04 November 2015

Your Name. In Print.

I consider myself very lucky. I've found a job that I love, and one of the things it's afforded me is the ability to write "professionally". Not only do I publish blogs for work on a pretty regular basis, I also get to write for our Mountaineer magazine, which comes out every-other-month. I get giddy every time a new magazine comes out with one of my articles, and I anxiously await my next opportunity to write another feature.

I've also worked myself into this little "outdoor niche" where - for some reason - people see me as an outdoor expert, at least when it comes to skiing (in a tutu). Recently I was contacted by a few reporters who featured me in stories in the Everett Herald and Seattle Weekly. Speaking as an "expert" on things like skiing year round, I had no idea if the reporters would use my words or if they thought I sounded like a complete idiot. They could exclude me from the article or, worse yet, "out" me as an idiot for everyone to see....

The beauty of being interviewed, though, is that you have no idea what the article will say or when it will come out. It has this surprise factor which is unmatched. So you can imagine my excitement when I walked into work last week to hear from 3 colleagues that they liked my Seattle Weekly feature. Wait...what??? I didn't even know that had come out! The print version even had a (terribly grainy) photo of me in it! It's a long article but well worth reading, or you can hop to the last five paragraphs to see quotes from me:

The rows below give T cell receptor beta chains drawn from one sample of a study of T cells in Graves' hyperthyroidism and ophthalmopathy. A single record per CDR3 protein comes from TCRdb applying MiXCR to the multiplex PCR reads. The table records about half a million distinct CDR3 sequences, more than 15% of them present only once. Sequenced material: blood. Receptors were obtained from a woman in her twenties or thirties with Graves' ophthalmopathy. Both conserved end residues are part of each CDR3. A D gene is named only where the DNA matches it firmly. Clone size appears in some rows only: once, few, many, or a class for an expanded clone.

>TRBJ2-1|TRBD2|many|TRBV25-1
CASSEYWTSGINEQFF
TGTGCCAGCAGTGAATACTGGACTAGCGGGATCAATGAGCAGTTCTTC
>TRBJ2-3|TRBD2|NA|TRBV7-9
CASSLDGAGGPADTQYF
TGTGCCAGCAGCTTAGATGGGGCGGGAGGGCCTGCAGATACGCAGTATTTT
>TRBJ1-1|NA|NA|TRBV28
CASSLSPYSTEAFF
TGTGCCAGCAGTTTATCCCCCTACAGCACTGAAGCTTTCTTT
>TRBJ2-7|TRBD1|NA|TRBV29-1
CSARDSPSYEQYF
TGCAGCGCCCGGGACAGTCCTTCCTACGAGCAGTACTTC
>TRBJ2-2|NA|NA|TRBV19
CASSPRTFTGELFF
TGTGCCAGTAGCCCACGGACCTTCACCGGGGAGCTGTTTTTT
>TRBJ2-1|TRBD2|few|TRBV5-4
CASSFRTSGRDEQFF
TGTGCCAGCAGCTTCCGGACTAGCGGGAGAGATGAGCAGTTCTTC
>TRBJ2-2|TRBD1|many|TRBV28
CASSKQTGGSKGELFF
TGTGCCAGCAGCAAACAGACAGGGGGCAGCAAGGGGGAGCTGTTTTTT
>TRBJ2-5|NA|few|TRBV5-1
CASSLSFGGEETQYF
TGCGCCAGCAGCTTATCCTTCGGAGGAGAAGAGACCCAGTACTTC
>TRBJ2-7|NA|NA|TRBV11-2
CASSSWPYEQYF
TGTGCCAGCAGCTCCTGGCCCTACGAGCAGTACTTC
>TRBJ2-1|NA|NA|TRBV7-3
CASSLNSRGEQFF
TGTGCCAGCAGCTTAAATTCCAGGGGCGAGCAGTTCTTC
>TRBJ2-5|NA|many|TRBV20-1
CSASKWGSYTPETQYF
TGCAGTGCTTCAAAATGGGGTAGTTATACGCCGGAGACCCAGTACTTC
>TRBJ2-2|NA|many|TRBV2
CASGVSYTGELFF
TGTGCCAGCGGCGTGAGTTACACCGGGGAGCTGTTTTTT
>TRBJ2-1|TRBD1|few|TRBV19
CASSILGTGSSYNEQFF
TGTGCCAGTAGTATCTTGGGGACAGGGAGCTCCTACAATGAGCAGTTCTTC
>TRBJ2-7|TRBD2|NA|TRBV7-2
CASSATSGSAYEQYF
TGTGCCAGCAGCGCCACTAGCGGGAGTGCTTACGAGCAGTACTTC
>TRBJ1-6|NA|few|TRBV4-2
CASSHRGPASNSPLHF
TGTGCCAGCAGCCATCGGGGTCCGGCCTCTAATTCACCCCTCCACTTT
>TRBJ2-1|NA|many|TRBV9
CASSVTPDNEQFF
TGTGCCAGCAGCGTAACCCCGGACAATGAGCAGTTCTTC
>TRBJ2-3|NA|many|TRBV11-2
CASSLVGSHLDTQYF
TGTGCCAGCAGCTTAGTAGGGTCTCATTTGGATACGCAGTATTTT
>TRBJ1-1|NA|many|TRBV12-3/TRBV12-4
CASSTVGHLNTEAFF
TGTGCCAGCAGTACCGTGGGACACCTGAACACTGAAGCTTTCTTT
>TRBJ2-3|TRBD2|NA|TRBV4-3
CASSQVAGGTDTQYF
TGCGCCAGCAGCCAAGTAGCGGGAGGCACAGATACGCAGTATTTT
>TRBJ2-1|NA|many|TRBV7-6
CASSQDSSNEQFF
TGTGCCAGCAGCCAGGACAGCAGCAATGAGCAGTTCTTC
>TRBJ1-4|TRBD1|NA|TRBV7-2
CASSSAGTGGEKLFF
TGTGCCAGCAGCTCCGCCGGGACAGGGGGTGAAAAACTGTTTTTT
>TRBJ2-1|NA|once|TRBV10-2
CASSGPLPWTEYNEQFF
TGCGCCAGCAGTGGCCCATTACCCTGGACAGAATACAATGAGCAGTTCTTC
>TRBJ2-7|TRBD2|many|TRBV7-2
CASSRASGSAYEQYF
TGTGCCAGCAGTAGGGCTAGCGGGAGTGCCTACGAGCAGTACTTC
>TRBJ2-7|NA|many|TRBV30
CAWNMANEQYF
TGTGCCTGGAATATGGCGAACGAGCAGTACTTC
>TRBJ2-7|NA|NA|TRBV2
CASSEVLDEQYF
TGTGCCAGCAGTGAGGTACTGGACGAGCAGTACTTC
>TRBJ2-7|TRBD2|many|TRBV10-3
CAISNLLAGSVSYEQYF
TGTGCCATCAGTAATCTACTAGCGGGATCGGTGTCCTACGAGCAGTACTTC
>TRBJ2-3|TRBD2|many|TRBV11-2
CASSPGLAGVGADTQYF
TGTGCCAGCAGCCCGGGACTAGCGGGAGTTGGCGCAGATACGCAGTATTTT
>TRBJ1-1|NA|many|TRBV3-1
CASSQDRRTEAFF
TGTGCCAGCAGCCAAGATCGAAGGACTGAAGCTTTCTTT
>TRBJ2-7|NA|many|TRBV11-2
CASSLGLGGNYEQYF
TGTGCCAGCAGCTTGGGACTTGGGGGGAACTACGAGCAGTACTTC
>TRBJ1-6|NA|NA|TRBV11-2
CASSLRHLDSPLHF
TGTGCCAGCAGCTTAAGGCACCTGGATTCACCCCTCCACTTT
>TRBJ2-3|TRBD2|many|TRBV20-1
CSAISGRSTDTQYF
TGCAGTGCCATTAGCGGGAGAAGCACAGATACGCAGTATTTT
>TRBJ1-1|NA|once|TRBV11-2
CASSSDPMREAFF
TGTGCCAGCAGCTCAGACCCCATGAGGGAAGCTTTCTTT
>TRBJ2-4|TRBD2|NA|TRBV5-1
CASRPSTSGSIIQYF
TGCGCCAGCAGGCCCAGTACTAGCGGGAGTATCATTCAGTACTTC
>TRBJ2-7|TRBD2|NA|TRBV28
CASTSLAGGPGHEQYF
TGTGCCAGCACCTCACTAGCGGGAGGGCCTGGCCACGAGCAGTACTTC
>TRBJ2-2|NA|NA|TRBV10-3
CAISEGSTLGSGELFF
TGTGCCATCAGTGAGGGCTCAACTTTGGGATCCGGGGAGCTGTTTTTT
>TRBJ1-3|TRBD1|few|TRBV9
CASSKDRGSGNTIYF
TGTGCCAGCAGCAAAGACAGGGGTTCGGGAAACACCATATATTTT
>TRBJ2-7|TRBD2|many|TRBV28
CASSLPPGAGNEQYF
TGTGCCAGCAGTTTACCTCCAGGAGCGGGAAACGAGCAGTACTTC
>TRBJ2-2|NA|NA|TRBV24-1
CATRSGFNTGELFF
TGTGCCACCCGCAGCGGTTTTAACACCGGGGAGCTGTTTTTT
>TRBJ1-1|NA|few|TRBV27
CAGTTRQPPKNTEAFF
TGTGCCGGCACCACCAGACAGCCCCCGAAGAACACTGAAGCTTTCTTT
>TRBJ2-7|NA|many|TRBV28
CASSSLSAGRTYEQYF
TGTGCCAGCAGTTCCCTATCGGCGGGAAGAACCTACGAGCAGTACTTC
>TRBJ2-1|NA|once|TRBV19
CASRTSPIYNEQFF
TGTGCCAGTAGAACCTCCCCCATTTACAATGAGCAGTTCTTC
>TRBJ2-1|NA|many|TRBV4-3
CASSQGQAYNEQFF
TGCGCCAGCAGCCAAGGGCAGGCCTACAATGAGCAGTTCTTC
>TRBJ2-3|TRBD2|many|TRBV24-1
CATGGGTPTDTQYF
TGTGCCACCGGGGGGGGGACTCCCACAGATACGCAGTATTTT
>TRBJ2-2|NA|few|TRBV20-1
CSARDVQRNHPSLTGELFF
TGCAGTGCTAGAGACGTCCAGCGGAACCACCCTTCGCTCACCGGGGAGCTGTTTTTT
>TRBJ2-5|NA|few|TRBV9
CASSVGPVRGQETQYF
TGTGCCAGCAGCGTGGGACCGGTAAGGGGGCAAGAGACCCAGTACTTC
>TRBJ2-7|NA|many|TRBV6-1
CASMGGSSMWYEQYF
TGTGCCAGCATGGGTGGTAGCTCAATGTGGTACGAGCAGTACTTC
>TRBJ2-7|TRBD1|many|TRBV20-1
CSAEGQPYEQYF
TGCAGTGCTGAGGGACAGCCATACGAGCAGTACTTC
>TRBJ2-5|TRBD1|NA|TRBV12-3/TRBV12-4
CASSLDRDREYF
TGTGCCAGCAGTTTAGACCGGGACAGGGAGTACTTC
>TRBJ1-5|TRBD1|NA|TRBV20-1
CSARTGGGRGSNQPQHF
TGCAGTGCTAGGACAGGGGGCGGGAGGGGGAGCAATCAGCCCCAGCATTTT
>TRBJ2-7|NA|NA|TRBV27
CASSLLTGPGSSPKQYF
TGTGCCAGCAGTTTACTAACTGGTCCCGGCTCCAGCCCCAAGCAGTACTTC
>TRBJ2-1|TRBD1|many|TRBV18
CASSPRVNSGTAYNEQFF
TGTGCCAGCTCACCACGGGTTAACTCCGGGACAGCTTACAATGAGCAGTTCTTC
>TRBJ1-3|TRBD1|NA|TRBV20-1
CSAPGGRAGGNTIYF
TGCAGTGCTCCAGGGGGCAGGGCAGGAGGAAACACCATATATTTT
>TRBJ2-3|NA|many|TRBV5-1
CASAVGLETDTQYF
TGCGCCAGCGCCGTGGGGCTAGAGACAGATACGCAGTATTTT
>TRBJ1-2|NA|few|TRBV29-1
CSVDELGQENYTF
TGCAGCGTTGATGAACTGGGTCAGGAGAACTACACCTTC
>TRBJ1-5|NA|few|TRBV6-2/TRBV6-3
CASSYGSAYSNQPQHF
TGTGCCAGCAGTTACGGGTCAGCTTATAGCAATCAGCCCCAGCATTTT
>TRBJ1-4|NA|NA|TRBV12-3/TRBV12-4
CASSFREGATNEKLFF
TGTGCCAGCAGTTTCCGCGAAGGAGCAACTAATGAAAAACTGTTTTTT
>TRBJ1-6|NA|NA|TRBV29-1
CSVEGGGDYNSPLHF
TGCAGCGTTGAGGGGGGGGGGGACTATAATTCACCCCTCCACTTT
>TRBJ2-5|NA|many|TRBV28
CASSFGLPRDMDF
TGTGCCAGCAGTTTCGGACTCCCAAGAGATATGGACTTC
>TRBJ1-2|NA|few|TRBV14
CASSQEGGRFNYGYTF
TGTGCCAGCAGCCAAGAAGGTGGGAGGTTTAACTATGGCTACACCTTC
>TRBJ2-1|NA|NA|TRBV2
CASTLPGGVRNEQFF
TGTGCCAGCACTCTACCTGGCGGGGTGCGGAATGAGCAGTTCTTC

Chin up, ski lovers: It’s not all bad. Winters like these present opportunities, too. “Skiing was almost nonexistent this year in the front country,” says Matthew Palubinskas, mountaineer and longtime member of the Snoqualmie Pass ski patrol. But even though May conditions in 2015 were like mid-August’s conditions in previous years, “In the backcountry, I was out all year.”
As was backcountry zealot Kristina Ciari—she has been backcountry skiing in Washington every single month for the past 47 months (often in a tutu). Her goal, she says, “is to get to 100,” but really, “I’ll do it until I don’t love it anymore.”
Read the full Seattle Weekly article here.

I was equally stoked for the article from the Everett Herald. When the opening lines are "Kristina Ciari does things in style," you know it's going to be good! Seriously though, I was super excited to see this story in print, and honored to be included in the ranks of other great backcountry enthusiasts who I personally admire.

 


Kristina Ciari does things in style. When she climbed Mount Rainier in 2013, she saved herself the effort of hoofing it back down the mountain. Instead, she stepped into her skis and bombed down the tallest volcano in Washington state. While wearing a pink tutu.

Ciari, the membership and marketing director for The Mountaineers, has been skiing since she was 3. When she isn't at work, her enthusiasm for skiing keeps her looking for snow all year.

She's not alone. Ciari, along with other ski enthusiasts, keeps track of her trips on Turns All Year, a website devoted to backcountry skiing and snowboarding.
Read the full Everett Herald article here.

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